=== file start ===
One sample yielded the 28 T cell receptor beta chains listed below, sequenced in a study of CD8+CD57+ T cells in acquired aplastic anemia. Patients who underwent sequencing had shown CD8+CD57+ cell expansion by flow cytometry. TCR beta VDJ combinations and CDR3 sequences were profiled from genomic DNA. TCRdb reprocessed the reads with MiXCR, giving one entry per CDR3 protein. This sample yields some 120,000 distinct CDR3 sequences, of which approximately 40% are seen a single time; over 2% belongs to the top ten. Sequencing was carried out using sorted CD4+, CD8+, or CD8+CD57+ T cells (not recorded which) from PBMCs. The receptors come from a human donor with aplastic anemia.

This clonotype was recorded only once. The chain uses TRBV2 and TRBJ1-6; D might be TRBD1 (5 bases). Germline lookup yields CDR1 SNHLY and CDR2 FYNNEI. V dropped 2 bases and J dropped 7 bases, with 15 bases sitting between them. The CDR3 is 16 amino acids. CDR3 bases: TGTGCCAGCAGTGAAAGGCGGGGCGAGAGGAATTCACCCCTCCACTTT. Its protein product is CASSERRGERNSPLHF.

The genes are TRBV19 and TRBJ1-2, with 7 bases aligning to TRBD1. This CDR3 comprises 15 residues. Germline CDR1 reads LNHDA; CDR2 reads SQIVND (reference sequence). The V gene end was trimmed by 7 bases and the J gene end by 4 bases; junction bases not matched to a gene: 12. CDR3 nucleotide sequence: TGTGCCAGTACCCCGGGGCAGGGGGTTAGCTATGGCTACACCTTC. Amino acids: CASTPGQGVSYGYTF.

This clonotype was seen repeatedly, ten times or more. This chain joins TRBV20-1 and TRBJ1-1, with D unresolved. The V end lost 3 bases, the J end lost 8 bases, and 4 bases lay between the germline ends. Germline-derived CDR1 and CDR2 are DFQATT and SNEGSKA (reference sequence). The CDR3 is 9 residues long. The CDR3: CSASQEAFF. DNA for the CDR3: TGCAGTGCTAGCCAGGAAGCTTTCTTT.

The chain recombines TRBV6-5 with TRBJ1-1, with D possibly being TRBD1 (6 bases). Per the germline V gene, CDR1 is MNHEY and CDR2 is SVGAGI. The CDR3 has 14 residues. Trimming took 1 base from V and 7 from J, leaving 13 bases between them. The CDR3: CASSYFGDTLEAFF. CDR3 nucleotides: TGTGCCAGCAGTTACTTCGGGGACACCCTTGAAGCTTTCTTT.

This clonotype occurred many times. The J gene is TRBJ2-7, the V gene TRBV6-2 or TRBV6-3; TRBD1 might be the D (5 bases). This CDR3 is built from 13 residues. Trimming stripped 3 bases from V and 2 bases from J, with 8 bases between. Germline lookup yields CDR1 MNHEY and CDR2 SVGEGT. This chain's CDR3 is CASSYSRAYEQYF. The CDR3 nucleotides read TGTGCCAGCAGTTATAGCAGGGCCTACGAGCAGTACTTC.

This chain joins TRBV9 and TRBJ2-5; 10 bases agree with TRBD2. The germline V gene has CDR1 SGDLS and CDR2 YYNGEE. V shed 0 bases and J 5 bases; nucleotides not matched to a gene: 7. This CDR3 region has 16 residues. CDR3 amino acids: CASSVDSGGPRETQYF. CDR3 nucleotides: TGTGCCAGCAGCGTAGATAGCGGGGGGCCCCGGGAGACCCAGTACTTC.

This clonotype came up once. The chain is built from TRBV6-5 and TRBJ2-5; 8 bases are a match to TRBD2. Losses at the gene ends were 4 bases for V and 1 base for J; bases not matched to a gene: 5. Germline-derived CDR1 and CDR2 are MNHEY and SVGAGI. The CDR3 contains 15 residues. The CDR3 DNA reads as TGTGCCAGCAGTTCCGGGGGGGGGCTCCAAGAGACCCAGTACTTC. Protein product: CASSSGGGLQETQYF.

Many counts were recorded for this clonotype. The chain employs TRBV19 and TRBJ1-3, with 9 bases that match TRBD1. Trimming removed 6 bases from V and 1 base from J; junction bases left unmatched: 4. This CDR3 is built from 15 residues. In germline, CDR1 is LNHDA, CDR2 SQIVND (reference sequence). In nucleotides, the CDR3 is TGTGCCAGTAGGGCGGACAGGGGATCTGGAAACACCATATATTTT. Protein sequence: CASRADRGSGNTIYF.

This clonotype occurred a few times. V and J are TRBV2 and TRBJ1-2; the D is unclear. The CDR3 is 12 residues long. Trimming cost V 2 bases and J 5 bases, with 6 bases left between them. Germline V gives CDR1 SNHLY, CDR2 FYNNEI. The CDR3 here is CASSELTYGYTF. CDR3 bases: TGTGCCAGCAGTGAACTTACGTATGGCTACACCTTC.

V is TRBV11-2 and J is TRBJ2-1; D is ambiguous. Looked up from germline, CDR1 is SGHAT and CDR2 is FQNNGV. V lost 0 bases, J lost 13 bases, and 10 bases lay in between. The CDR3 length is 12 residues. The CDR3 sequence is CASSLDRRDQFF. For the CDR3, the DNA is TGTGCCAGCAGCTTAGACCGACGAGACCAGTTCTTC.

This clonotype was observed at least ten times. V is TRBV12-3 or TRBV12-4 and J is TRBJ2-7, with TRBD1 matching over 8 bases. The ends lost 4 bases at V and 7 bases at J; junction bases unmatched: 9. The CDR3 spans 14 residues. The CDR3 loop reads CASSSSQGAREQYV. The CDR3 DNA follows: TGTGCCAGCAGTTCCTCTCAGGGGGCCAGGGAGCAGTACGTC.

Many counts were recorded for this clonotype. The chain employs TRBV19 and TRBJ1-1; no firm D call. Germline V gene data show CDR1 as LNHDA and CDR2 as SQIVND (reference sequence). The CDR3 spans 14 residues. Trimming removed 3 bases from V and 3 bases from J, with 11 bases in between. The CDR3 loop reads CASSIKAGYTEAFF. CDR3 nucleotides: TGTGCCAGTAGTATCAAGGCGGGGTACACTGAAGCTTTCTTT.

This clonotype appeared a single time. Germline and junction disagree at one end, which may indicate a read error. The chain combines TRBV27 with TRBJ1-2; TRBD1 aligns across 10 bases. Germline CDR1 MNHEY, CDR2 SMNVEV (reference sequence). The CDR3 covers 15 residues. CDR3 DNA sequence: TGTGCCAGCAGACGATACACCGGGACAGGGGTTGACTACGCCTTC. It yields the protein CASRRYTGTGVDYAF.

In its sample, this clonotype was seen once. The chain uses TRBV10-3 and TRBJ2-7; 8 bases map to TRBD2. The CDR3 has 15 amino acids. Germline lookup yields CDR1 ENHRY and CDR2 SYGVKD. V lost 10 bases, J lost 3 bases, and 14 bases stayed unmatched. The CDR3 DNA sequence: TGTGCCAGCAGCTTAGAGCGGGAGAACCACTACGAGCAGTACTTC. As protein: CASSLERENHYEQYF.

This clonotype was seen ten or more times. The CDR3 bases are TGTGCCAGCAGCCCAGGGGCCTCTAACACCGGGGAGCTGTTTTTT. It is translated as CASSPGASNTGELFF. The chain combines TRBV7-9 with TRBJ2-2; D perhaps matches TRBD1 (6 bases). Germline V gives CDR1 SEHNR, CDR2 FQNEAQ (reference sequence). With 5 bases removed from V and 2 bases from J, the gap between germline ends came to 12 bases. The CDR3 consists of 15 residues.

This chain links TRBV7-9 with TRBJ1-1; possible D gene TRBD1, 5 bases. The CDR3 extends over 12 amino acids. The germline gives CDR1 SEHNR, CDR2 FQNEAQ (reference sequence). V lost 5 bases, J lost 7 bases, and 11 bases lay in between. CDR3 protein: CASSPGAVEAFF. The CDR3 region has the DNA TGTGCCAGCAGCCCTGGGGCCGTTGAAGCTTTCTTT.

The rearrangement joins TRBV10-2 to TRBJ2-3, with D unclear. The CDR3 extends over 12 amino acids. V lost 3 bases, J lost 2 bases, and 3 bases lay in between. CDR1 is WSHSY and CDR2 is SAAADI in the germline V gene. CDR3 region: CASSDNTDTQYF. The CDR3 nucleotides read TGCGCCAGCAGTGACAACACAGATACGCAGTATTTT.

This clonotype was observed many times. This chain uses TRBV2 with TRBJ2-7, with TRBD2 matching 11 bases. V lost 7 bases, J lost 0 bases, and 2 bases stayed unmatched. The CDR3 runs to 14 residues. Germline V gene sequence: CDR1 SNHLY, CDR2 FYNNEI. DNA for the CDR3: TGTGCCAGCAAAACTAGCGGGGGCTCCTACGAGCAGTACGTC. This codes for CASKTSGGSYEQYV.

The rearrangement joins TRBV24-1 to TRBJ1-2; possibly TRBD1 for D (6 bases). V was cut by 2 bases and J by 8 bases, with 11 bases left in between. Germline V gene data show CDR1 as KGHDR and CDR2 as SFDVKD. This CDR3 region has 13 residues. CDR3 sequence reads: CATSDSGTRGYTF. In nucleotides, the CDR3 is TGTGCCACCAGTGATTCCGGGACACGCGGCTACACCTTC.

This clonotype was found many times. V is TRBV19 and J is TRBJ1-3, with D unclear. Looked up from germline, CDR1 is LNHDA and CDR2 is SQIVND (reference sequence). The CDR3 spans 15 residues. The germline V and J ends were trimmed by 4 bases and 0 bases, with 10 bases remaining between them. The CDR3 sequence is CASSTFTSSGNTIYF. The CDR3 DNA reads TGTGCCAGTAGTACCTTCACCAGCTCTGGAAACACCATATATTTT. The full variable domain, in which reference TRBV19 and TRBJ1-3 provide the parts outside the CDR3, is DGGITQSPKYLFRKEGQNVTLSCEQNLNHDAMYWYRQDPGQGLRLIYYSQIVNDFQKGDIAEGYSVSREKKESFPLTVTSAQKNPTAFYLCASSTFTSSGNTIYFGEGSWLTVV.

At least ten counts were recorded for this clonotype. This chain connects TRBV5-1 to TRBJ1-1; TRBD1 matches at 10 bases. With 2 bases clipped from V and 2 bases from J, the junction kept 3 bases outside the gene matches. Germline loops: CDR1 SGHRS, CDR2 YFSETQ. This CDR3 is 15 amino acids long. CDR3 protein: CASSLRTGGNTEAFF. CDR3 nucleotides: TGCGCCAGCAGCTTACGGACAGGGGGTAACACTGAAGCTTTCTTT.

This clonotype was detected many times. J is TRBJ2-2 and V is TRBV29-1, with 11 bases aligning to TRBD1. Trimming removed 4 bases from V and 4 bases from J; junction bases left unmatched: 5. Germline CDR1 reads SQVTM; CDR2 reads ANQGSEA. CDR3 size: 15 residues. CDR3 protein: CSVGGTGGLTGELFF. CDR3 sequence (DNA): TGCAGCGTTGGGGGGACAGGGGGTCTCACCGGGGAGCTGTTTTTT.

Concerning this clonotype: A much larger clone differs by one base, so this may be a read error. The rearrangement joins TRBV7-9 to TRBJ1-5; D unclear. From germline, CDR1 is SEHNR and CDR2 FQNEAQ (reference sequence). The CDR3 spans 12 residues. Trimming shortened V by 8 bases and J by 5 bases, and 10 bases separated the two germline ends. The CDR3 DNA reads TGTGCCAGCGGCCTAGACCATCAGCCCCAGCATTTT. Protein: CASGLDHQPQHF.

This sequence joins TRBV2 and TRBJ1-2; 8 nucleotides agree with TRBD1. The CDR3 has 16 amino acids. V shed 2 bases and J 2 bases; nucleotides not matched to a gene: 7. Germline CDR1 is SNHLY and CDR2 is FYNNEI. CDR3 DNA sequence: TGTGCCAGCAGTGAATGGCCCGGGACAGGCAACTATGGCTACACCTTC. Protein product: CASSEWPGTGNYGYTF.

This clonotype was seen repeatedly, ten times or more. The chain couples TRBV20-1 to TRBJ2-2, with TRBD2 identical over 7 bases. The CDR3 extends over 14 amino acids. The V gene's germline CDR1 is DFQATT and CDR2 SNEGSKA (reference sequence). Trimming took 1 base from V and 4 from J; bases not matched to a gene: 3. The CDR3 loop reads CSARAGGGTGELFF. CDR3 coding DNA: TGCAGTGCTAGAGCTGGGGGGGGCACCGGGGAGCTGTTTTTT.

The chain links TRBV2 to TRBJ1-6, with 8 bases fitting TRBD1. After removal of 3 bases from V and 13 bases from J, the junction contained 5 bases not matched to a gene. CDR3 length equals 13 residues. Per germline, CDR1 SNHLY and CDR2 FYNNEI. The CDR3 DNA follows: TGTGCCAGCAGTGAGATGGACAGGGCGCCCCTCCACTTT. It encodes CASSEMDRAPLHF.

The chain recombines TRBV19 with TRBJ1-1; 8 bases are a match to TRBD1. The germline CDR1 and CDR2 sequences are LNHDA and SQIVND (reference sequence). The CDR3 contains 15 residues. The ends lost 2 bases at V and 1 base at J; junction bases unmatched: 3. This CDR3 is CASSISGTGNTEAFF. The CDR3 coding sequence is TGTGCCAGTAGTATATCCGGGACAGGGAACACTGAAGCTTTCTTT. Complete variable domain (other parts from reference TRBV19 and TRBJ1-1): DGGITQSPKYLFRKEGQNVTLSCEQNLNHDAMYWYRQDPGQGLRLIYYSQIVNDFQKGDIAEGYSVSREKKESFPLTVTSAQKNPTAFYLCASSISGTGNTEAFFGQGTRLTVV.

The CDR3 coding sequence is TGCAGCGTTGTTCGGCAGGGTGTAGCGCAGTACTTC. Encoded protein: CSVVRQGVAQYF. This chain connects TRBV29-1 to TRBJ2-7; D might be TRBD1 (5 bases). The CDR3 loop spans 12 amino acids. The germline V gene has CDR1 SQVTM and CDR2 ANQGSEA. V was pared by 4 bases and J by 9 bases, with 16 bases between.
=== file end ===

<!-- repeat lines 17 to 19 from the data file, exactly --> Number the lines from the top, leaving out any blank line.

This chain links TRBV7-9 with TRBJ1-1; possible D gene TRBD1, 5 bases. The CDR3 extends over 12 amino acids. The germline gives CDR1 SEHNR, CDR2 FQNEAQ (reference sequence). V lost 5 bases, J lost 7 bases, and 11 bases lay in between. CDR3 protein: CASSPGAVEAFF. The CDR3 region has the DNA TGTGCCAGCAGCCCTGGGGCCGTTGAAGCTTTCTTT.

The rearrangement joins TRBV10-2 to TRBJ2-3, with D unclear. The CDR3 extends over 12 amino acids. V lost 3 bases, J lost 2 bases, and 3 bases lay in between. CDR1 is WSHSY and CDR2 is SAAADI in the germline V gene. CDR3 region: CASSDNTDTQYF. The CDR3 nucleotides read TGCGCCAGCAGTGACAACACAGATACGCAGTATTTT.

This clonotype was observed many times. This chain uses TRBV2 with TRBJ2-7, with TRBD2 matching 11 bases. V lost 7 bases, J lost 0 bases, and 2 bases stayed unmatched. The CDR3 runs to 14 residues. Germline V gene sequence: CDR1 SNHLY, CDR2 FYNNEI. DNA for the CDR3: TGTGCCAGCAAAACTAGCGGGGGCTCCTACGAGCAGTACGTC. This codes for CASKTSGGSYEQYV.